By Running Press Mini Editions
By Danielle Steel
At 21 Annabelle Driscoll was the acknowledged beauty, but it was her sister Audrey- four years older- who had the spine and spirit. She had talent- a lot of talent- as a photographer; she had the restless urge of a born wanderer.Inevitably it was Annabelle who was the first to marry, leaving Audrey to wonder if life were passing her by. Sometimes she would dream of a man like a her father, someone with adventure in his sould and exotic places in his heart.The men she met in California were dull. Enen in New York they had failed to spark her. Only when she took ship for Europe aboard the Mauretania did she begin to mingle with her own kind. Onle when she boarded the Orient Express did she realise she was beginning a journey that would take her farther that she had ever dreamed possible... depp into China., Tibet, the magic of the Orient and later North Africa and Europe. Her life was never to be the same again.
When The Shooting Stops ... The Cutting Begins
By Ralph Rosenblum, Robert Karen
The story of one of the most important and least-understood jobs in moviemaking,film editing,is here told by one of the wizards, Ralph Rosenblum, whose credentials include six Woody Allen films, as well as The Pawnbroker, The Producers , and Goodbye, Columbus . Rosenblum and journalist Robert Karen have written both a history of the profession and a personal account, a highly entertaining, instructive, and revelatory book that will make any reader a more aware movie-viewer.
Who Was Changed And Who Was Dead
By Barbara Comyns
At the beginning of June the river floods, ducks swim through the drawing-room windows and Ebin Willowd rows his daughters round the submerged garden. The grandmother dresses in magenta for her seventy-first birthday whist drive and looks forward to the first prize of pate de fois gras. Later Ives the gardener leads a morose procession up river, dragging her to a funeral in a black-draped punt. The miller goes mad and drowns himself and a cottage is set alight. Villagers keep dying and at the house on a river, plates are thrown across the luncheon table and a tortoise through a window. The newspaper asks 'Who will be smitten by the fatal madness next?'
Who Got Einstein's Office?
By Ed Regis
Wagner On Music And Drama
By Albert Goldman, Evert Sprinchorn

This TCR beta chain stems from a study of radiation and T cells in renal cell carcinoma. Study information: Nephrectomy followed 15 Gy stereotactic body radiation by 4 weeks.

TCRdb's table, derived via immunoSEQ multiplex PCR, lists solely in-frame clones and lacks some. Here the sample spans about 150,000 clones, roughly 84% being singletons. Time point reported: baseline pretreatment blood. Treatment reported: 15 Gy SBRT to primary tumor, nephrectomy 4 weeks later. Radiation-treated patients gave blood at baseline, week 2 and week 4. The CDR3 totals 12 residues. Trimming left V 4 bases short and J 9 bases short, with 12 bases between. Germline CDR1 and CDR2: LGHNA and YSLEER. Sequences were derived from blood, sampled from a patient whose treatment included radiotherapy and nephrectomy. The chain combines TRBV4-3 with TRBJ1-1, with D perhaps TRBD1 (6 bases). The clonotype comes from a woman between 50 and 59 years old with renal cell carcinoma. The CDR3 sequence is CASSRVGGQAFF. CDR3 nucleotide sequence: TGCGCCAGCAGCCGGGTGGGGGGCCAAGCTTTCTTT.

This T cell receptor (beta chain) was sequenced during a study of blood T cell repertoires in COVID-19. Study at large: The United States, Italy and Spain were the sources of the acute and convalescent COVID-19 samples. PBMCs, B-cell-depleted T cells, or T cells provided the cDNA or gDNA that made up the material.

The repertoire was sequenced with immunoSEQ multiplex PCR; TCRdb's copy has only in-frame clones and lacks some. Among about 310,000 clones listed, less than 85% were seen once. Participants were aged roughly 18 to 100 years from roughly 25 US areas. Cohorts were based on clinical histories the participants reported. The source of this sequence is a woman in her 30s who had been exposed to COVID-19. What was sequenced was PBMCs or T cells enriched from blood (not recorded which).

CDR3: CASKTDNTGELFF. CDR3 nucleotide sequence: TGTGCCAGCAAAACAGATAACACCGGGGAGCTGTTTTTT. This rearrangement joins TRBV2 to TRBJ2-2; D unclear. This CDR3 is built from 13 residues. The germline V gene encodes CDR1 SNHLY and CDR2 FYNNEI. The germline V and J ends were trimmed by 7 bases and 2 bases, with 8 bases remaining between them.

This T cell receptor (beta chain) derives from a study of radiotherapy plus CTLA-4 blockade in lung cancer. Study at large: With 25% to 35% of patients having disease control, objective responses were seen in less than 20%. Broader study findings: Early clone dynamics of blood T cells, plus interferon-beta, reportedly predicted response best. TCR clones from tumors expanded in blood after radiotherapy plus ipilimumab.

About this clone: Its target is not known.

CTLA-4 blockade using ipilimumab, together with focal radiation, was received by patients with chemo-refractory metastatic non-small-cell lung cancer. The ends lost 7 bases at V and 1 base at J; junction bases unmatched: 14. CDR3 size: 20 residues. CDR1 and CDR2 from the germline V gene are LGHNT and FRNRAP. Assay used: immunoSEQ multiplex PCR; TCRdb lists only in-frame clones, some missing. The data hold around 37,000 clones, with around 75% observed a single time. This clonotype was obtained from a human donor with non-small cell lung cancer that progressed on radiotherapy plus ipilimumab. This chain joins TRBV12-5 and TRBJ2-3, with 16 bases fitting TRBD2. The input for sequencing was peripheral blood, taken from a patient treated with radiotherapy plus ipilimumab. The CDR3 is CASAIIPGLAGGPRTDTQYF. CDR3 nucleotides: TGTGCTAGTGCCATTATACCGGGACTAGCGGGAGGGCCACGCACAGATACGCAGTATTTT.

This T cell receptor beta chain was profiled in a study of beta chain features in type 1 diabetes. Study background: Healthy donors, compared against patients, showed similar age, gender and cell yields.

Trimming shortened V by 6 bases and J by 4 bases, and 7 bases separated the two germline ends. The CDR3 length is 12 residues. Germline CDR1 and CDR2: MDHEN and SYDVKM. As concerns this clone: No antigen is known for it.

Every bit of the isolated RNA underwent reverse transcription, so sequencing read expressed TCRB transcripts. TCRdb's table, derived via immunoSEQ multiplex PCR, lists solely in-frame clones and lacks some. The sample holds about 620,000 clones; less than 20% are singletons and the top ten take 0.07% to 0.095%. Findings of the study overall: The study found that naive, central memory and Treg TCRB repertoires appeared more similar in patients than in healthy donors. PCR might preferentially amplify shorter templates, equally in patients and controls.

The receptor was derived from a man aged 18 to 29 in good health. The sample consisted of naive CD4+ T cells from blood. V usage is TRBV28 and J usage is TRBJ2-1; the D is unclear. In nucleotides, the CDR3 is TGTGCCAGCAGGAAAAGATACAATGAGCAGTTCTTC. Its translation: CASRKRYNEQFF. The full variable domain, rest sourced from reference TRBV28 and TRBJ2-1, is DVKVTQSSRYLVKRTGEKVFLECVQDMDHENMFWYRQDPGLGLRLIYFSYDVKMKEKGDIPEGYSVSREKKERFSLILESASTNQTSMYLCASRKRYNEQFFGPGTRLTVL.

A World Atlas Of Military History 1861-1945
By Arthur Banks
The War The Infantry Knew
By J.C. Dunn
Sometimes, through word of mouth and shared enthusiasm, a secret book becomes famous. The War the Infantry Knew is one of them. Published privately in a limited edition of five hundred copies in 1938, it gained a reputation as an outstanding account of an infantry battalion's experience on the Western Front' Daily Telegraph' I have been waiting for a long time for someone to republish this classic. It is one of the most interesting and revealing books of its type and is a genuinely truthful and fascinating picture of the war as it was for the infantry' John Keegan'A remarkably coherent narrative of the battalion's experiences in diary form . . . a moving historical record which deserves to be added to the select list of outstanding accounts of the First World War' Times Literary Supplement
By E.H. Young
He was in the presence of stranger...some one hard and inflexible, who surely had not borne his lovely daughter.For years William and Kate have made a ritual of her birthday. Yet now that their children are adults, this gathering of the family offers Kate little comfort. Their son Walter is quietly dependable, but their daughters do not share their mother's perspective: Dora ridicules Herbert's devotion; the unmarried Janet seeks her liberty; Mary has made a virtue out of scrimping and saving, and Lydia gads in London with no thought for Oliver. Unlike Kate, William acknowledges that marital harmony can be a social illusion. When Lydia's behaviour confirms Kate's worst fears, it is William to whom Lydia turns. As disturbing as his daughter's unhappiness is the difference it reveals between himself and his wife, for William can love without judgement and Kate cannot.
The Writings Of Marcel Duchamp
By Elmer Peterson, Marcel Duchamp, Michel Sanouillet